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Eleventh Circuit holds unwanted text message is enough for a lawsuit

In this episode of Consumer Finance Compass, Jason Tompkins, partner in Balch & Bingham’s Consumer Finance Compliance & Defense Practice, explores the Eleventh Circuit’s new decision in Muccio v. Global Motivation, Inc., which holds an unwanted text message is enough for a lawsuit. Jason explains what the decision means for businesses and future challenges.  


Consumer Finance Compass:

Hosted by Balch & Bingham’s Jason Tompkins and Jonathan Hoffmann, Consumer Finance Compass is a video series navigating the latest issues in the complex regulatory sphere that is consumer finance. Jason and Jonathan are partners in the firm’s Birmingham office and members of the Consumer Finance Compliance & Defense Practice.

Video Transcript:

Welcome to Balch’s Consumer Finance Compass, where we'll navigate the complex regulatory sphere that is consumer finance. I'm Jason Tompkins, chair of the Issues and Appeals Practice and member of the Consumer Finance Compliance and Defense Practice here at Balch and Bingham. 

Today we'll explore Muccio v. Global Motivation Inc., a recent decision from the Eleventh Circuit concerning standing. What is standing? When I think of standing, I remember the movie “Air Force One.” President James Marshall, played by Harrison Ford, is on his plane and it's been overtaken by terrorists and he calls the White House to try to reach the Vice President and he says he's the President. But, the operator does not believe it. And he says, just put me through. And she finally says, okay, you want to make a federal case out of it? That's what standing is. It's what makes something a federal case. One component of standing that is frequently litigated is whether there's an actual concrete injury.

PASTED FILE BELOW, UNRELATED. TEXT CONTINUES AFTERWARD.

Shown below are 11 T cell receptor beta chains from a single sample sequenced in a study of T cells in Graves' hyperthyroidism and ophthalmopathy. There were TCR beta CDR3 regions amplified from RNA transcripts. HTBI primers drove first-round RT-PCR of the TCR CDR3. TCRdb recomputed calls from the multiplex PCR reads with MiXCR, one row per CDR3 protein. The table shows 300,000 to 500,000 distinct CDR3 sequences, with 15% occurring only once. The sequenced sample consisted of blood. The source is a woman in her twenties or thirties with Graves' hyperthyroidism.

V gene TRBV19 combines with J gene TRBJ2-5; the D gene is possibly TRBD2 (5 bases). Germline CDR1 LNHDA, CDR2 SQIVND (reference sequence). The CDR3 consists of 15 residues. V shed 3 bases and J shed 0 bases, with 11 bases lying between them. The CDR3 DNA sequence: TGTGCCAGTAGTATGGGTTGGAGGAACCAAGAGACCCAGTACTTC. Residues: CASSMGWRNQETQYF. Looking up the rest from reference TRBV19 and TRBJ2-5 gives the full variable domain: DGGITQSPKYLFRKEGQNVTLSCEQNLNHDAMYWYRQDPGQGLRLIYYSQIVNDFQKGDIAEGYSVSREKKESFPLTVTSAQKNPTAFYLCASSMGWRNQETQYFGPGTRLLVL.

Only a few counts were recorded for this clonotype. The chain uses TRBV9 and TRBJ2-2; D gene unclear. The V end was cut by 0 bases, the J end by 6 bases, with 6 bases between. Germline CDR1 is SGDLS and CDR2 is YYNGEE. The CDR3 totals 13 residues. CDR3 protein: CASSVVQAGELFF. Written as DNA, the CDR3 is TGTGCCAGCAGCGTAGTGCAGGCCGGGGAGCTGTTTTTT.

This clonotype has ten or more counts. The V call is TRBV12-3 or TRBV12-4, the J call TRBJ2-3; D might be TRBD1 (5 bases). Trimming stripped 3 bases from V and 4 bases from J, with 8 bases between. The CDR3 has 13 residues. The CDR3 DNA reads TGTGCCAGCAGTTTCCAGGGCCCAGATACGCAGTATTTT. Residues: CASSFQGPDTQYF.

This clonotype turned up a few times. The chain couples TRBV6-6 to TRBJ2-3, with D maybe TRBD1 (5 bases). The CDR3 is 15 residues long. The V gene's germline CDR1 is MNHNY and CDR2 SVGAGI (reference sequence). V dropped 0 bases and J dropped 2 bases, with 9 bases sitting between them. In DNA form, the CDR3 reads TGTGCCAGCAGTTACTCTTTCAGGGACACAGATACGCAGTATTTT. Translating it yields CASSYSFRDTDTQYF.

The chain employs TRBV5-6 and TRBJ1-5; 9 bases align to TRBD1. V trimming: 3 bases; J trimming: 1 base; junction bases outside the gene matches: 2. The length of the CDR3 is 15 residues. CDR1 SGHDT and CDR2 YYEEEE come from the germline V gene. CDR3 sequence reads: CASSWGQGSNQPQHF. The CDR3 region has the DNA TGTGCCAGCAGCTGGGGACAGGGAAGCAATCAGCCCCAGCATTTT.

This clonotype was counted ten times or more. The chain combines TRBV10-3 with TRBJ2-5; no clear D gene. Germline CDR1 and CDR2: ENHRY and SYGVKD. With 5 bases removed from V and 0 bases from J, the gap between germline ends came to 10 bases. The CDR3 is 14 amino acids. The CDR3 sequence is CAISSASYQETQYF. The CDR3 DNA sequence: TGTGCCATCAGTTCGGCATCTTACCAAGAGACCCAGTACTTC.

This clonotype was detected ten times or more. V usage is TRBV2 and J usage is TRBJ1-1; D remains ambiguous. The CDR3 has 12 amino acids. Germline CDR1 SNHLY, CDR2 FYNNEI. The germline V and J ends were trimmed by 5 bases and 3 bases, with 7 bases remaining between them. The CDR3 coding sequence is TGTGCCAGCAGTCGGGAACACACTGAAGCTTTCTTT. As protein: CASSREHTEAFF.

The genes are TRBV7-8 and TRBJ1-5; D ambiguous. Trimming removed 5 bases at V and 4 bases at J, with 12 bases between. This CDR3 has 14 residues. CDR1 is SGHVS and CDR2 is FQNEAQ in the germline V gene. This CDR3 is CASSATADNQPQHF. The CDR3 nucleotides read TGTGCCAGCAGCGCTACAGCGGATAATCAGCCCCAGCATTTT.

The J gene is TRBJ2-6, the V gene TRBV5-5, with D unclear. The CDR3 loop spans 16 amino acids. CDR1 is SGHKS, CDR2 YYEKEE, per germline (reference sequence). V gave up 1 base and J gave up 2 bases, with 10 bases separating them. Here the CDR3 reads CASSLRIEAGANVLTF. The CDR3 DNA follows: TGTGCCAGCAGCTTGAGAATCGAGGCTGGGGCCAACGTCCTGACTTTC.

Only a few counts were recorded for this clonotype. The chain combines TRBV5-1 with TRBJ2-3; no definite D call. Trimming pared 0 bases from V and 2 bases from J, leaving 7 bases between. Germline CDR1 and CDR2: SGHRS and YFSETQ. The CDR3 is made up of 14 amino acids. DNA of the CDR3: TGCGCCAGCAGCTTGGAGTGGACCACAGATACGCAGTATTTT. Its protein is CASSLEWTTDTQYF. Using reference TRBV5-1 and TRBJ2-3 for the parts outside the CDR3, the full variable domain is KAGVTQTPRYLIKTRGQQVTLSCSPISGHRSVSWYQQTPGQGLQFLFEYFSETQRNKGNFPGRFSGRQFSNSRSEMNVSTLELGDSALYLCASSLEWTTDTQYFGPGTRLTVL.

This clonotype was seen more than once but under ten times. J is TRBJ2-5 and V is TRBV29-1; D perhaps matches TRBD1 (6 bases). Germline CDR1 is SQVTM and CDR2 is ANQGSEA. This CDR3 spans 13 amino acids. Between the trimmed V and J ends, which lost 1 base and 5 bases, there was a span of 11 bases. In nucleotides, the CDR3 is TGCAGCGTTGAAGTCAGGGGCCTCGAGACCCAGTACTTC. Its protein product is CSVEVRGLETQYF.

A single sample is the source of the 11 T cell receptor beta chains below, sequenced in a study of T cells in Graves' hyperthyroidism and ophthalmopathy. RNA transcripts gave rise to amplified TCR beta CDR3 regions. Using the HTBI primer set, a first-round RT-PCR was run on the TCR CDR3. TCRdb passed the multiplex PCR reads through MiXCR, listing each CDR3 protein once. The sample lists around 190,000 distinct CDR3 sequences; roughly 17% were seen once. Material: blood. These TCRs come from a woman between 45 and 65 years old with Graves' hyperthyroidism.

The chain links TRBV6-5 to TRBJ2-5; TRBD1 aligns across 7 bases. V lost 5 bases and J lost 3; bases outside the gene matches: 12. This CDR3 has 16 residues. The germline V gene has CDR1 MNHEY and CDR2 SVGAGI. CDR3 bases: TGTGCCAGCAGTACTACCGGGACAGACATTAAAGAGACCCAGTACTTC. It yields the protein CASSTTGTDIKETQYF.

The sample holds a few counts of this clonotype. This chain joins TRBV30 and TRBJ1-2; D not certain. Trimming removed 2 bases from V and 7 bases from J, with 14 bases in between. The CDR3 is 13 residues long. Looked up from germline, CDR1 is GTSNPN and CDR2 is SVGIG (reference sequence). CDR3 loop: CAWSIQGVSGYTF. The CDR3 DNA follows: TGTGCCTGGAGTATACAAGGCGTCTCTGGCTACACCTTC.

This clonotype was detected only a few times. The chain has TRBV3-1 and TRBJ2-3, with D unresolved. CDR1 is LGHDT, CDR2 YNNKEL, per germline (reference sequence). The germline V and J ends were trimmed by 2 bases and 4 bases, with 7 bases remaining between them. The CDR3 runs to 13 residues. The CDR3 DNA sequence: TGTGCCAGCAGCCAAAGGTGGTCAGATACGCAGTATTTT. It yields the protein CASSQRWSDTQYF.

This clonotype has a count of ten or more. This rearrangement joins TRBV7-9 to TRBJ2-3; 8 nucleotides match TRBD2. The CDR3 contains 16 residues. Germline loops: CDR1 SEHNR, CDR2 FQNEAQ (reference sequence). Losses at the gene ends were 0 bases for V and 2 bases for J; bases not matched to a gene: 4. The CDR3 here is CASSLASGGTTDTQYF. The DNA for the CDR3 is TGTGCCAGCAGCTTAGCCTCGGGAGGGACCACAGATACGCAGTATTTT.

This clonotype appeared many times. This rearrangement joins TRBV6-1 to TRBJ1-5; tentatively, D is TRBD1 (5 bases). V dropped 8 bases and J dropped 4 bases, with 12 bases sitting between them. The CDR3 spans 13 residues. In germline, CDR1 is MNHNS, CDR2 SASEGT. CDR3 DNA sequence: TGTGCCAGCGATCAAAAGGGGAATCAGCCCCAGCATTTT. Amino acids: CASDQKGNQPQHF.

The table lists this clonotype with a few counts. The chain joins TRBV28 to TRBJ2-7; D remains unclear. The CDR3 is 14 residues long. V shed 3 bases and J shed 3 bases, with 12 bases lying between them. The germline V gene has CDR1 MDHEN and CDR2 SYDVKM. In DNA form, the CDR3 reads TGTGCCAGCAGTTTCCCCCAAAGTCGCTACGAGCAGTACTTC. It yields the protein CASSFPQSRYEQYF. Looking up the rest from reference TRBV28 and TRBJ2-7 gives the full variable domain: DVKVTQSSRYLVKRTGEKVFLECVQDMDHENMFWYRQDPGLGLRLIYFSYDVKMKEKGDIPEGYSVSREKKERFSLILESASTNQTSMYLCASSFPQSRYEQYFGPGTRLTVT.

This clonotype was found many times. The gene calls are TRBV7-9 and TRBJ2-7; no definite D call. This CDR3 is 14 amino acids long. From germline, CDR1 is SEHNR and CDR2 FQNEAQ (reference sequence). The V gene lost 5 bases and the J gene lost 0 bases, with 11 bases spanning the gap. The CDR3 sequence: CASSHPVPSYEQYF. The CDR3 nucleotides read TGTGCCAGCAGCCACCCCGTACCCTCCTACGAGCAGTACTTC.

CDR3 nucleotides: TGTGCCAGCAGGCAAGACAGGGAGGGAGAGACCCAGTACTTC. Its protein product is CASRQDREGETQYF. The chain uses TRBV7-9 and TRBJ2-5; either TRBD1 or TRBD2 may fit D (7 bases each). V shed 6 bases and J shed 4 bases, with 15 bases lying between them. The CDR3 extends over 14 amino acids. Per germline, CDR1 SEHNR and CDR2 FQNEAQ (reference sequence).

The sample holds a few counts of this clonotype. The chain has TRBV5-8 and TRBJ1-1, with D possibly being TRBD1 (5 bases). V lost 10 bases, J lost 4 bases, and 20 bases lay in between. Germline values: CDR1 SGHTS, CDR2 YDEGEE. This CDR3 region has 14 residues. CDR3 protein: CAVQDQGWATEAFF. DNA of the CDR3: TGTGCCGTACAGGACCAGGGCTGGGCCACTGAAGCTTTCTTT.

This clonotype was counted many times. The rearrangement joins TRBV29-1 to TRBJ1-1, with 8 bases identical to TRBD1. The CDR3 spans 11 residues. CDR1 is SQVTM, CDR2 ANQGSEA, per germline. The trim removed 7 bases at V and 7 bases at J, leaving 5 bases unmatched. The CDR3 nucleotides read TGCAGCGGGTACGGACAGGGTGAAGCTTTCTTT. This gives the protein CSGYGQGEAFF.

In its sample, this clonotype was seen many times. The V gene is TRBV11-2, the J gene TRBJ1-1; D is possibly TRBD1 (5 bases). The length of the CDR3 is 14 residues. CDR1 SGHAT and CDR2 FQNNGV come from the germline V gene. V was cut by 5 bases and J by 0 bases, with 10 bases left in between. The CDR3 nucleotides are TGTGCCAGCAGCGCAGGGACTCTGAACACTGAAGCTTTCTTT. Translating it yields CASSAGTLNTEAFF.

The Eleventh Circuit has been very active for the past few years on this issue with cases like Trichell, Muransky and Hunstein, which have all received great amount of press, and in which the Eleventh Circuit held repeatedly that technical violations of certain consumer protection statutes were not enough to confer standing. In Muccio, the Eleventh Circuit went the other way and held that five unwanted text messages was enough to constitute a concrete injury. The court held that Congress cannot just create an injury out of whole cloth, but they can decide what degree of injury is sufficient for standing so long as it bears some resemblance to a traditional injury that the courts could redress. In doing so, they relied upon Drazen v. Godaddy.com, a decision from earlier this summer in which they held that a single text message was enough to constitute an injury that the courts could redress and they held so because a traditional harm is intrusion upon seclusion and this text message, an unwanted text message, is an intrusion upon someone's seclusion. 

So the takeaway from this decision is that when you're faced with a complaint alleging violation of a consumer statute and you're developing your defense strategy, you must look at exactly what injury is being alleged and decide if that is something that traditionally courts would've redressed outside of the consumer finance world. The kind of injury is all that matters. Is it something that bears a resemblance to an injury that you would traditionally consider to be harm? The degree of injury no longer matters. It doesn't matter if it's one letter, one phone call or 50. If it's enough to cause harm under traditional theory, then it's enough for these consumer statutes. 

Thank you for joining us for Consumer Finance Compass. I'm Jason Tompkins, and we'll see you next time there's an important breaking decision from one of the courts.